Tigrayan forces fighting the central government have withdrawn from neighbouring regions in Ethiopia’s north, a Tigrayan spokesman said on Monday, a step towards a possible ceasefire after major territorial gains by the Ethiopian military.
The 13-month-old war in Africa’s second-most-populous nation has destabilised an already fragile region, sent 60,000 refugees into Sudan, pulled Ethiopian soldiers away from war-ravaged Somalia and drawn in armed forces from neighbouring Eritrea.
“We have just completed the withdrawal of our forces from both Amhara and Afar regions,” said Getachew Reda, a spokesman for the Tigray People’s Liberation Front (TPLF), the political party controlling most of the northerly region of Tigray.
Writing on Twitter, Getachew added that the TPLF hoped the pullout would induce the international community to put pressure on the governments of Ethiopia and neighbouring Eritrea, allies in the conflict, to cease military operations in Tigray.
TPLF head Debretsion Gebremichael called for a no-fly zone for hostile aircraft over Tigray, arms embargoes on Ethiopia and Eritrea, and a U.N. mechanism to verify that external armed forces have left Tigray – all requests that the Ethiopian government is likely to oppose.
“We trust that our bold act of withdrawal will be a decisive opening for peace,” Debretsion wrote in a letter to the United Nations outlining the TPLF’s demands.
Ethiopian government spokesperson Legesse Tulu and the prime minister’s spokesperson, Billene Seyoum, did not immediately respond to requests for comment.
U.N. spokesman Farhan Haq said Debretsion’s letter was being studied and he had no immediate comment beyond that.
“We would look positively at any efforts that can bring the fighting downwards and ultimately to bring it to a full halt. … We’ll study this (letter) and see … what can be done with that,” he told reporters at a briefing.
The U.S. State Department is aware of the reports of Tigrayan withdrawal, spokesman Ned Price told reporters.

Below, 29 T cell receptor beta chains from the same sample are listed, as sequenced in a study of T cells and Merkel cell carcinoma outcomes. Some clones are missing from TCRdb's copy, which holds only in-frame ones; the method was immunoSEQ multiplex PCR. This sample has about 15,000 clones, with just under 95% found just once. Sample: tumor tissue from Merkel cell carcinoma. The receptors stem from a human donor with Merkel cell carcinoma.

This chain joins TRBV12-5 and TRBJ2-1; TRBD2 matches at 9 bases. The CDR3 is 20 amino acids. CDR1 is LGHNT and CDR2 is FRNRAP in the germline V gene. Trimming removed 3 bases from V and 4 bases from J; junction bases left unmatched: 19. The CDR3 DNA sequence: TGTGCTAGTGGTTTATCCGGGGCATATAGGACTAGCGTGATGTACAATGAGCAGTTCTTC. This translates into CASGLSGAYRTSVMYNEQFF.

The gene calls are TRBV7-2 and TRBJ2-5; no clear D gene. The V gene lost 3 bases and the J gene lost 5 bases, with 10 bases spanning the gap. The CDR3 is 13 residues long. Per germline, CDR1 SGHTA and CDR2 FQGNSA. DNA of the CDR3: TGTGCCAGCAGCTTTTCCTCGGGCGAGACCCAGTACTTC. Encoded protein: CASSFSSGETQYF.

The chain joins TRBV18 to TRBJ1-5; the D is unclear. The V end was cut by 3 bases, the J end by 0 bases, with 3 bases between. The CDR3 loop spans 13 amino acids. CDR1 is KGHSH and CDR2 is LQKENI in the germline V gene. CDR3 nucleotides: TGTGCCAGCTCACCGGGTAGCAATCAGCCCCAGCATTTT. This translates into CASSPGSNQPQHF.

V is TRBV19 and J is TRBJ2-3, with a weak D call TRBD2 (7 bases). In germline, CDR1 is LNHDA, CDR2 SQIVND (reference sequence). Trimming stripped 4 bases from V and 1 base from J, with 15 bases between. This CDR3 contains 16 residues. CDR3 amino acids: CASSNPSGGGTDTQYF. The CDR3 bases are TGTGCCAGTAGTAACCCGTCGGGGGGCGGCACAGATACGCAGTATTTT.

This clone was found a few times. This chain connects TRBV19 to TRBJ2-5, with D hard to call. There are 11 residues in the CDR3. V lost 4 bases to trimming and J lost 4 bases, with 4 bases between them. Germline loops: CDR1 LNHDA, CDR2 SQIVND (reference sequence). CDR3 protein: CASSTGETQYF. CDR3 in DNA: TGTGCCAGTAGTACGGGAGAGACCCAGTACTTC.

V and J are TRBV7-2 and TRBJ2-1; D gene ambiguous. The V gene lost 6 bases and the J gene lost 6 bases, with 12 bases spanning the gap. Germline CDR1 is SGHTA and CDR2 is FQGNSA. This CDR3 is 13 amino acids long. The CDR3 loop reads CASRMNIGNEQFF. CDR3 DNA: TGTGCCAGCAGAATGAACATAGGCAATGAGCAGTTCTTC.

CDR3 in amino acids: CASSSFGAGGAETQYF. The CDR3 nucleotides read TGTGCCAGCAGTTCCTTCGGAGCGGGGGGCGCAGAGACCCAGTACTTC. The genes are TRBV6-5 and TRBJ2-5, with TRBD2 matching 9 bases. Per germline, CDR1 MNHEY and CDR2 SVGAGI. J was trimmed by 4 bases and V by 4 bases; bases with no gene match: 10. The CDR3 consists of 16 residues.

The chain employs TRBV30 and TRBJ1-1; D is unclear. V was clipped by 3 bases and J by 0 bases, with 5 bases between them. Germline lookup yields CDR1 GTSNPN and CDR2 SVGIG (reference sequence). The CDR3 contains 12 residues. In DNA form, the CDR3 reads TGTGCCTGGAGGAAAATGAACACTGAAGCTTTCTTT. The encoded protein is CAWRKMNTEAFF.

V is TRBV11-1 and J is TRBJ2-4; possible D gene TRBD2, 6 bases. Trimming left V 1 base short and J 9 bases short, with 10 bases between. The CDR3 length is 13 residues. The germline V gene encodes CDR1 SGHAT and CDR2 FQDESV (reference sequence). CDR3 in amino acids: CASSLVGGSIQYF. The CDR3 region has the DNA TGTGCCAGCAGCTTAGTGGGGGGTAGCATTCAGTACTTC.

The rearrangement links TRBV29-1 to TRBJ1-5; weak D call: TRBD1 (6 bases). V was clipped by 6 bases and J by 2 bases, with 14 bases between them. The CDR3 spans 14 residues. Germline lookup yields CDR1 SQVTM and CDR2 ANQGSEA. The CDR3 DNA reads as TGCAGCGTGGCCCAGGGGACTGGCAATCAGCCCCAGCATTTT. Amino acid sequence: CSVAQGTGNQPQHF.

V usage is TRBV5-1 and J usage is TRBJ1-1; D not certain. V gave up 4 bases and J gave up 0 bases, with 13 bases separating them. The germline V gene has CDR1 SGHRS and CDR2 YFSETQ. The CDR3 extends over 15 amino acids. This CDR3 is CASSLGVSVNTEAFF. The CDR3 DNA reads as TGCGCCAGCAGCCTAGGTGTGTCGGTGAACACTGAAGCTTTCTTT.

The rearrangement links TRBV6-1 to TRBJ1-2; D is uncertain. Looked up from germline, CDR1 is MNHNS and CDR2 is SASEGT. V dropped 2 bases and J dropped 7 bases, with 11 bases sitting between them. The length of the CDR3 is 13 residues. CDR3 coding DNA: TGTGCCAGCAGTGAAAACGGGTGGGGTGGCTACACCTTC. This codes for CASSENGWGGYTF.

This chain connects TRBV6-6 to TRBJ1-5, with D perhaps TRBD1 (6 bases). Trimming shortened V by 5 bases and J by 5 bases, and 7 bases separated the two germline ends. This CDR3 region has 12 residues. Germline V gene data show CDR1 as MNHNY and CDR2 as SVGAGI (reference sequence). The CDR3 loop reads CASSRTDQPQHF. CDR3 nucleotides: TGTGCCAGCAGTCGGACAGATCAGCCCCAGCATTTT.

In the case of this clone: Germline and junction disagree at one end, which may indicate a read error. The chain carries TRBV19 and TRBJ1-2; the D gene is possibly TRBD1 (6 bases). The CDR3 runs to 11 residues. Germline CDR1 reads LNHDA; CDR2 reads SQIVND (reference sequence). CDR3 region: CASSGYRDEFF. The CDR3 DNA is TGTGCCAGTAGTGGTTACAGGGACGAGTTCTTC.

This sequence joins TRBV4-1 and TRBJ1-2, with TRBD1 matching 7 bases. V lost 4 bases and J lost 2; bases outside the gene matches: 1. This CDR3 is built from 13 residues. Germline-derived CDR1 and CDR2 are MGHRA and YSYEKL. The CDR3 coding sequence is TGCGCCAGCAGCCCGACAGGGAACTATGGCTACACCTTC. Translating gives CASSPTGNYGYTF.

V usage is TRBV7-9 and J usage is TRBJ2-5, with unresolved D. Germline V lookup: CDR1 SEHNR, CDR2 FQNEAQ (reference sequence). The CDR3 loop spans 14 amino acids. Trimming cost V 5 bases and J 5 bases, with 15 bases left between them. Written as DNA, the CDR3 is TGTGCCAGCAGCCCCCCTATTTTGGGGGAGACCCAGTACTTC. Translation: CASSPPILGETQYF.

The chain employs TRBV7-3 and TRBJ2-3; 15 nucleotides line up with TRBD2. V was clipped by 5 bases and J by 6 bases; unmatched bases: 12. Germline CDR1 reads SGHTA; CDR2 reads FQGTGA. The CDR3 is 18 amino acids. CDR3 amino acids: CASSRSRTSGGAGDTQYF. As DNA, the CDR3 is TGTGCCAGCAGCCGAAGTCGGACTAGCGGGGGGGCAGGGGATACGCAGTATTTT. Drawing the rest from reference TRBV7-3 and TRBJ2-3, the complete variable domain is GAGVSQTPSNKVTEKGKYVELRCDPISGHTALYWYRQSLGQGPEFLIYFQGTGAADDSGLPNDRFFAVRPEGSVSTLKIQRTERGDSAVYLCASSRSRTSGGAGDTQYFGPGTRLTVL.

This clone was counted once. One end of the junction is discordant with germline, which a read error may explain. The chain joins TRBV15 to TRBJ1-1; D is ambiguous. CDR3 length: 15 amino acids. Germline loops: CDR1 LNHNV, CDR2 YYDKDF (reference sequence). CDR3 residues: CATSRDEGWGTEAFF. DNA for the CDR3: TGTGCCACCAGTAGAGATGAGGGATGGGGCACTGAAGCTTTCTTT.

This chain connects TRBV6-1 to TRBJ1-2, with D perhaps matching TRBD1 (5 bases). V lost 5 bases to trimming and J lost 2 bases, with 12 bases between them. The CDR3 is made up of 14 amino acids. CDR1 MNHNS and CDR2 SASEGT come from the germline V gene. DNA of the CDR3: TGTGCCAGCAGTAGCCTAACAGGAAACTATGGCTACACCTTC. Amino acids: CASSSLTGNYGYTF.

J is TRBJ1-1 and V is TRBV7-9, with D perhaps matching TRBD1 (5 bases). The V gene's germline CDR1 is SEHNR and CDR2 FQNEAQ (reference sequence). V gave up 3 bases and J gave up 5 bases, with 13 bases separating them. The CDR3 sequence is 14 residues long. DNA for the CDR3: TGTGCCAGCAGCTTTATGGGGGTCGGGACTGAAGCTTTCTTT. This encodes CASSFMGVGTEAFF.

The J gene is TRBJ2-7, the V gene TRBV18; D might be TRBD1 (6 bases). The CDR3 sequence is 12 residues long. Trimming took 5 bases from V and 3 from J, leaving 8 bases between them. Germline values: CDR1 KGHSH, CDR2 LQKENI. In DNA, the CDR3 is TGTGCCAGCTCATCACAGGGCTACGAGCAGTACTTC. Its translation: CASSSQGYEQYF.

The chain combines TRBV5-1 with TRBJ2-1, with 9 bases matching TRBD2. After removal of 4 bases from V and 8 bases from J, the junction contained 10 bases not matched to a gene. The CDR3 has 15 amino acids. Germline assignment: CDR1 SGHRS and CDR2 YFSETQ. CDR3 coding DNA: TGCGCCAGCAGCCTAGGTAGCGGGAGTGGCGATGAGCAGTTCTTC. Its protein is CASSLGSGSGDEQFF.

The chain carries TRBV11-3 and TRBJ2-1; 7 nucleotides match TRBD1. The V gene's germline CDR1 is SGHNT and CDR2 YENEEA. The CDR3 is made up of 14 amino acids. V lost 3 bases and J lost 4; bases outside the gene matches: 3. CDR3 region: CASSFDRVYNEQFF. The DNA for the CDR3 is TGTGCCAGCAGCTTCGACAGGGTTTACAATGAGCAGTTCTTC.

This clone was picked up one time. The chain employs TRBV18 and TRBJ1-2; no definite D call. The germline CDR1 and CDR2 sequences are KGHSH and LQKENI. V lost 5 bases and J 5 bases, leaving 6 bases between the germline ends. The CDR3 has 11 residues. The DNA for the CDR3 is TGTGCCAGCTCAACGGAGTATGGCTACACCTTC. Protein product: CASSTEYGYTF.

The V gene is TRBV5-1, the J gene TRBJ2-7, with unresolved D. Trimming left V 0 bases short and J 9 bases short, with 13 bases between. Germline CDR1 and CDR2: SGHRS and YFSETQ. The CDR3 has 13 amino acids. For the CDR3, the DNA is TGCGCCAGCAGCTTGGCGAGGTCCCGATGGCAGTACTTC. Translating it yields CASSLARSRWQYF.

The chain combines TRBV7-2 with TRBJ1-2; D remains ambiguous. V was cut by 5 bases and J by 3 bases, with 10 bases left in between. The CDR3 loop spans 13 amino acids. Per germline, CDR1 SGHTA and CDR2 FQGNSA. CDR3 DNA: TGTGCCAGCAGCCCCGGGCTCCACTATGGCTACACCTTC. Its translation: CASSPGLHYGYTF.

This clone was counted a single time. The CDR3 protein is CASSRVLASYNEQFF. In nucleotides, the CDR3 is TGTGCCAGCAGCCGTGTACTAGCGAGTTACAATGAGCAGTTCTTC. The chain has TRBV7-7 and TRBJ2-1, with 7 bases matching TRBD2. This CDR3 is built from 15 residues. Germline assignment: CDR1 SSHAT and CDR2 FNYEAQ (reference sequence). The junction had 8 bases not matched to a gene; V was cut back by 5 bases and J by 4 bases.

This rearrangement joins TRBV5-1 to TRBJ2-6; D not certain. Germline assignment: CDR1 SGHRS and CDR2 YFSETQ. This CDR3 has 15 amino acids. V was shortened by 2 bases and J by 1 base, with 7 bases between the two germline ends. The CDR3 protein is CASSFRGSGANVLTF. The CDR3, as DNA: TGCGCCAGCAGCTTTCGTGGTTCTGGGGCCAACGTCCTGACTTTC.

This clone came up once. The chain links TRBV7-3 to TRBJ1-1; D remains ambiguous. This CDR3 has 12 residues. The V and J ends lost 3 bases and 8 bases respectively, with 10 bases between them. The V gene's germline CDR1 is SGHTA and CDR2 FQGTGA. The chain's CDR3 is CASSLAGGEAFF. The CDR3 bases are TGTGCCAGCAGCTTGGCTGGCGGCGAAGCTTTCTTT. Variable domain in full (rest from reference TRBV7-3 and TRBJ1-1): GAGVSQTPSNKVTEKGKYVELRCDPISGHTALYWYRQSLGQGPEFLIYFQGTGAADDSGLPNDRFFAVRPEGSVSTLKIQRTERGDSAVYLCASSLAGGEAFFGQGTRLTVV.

“If we do see a movement of Tigrayan forces back into Tigray, that is something we would welcome. It’s something we’ve called for and we hope it opens the door to broader diplomacy,” Price said.
Thousands of civilians have been killed as a result of the conflict, around 400,000 are facing famine in Tigray and 9.4 million people need food aid across northern Ethiopia.
Debretsion said he hoped the Tigrayan withdrawal would force the international community to ensure that food aid could enter Tigray. The United Nations previously accused the government of operating a de facto blockade – a charge Addis Ababa has denied.
The TPLF accuses Ethiopian Prime Minister Abiy Ahmed of wanting to centralise power at the expense of Ethiopia’s regions. Abiy denies the accusation.
Abiy, whose appointment in 2018 brought nearly three decades of TPLF dominance over Ethiopia to an end, says the TPLF wanted to hang onto central power – something the Tigrayan leadership denies.
Will Davison, senior analyst for Ethiopia at the International Crisis Group think tank, said the TPLF letter represented a “significant opportunity for peace talks”.
“There are reasons to think this rare opportunity might lead to a peace process and cessation of hostilities,” he said.
A significant shift in the Tigrayan position, he said, was the abandonment of their demand that hostile forces withdraw from western Tigray, a disputed area, as a precondition for peace talks, as well as a concession that this could come about as part of an internationally backed peace process.
Any Tigrayan demands to keep their forces intact might be hard for the Ethiopian government to swallow, he said, but a gradual process might be possible. He added that other confidence-building measures might be under way, such as the federal government releasing jailed political leaders.
The letter also endorses the use of international investigators to pursue those responsible for war crimes.
The United Nations agreedlast week to set up an independent investigation into rights abuses in Ethiopia – a move strongly opposed by the Ethiopian government, which sees it as an infringement of national sovereignty.
International mediators including the African Union and United States have repeatedly tried to negotiate a ceasefire to allow aid to enter Tigray, but both sides have refused until certain conditions were met.
In June, the Ethiopian and Eritrean militaries withdrew from Tigray after reports of mass killings of civilians, gang rapes and blocking of aid supplies. The government has said it has prosecuted individual soldiers, although it has provided no details, and denied blocking aid.
In July, Tigrayan forces invaded Afar and Amhara. The Ethiopian military launched an offensive at the end of November that pushed the Tigrayan forces back hundreds of kilometres (miles).
Reuters reporters travelling to liberated towns in Amhara saw signs of heavy fighting, and local residents reported abuses such as killings and rapes by Tigrayan fighters. The TPLF has said any soldiers found guilty would be punished.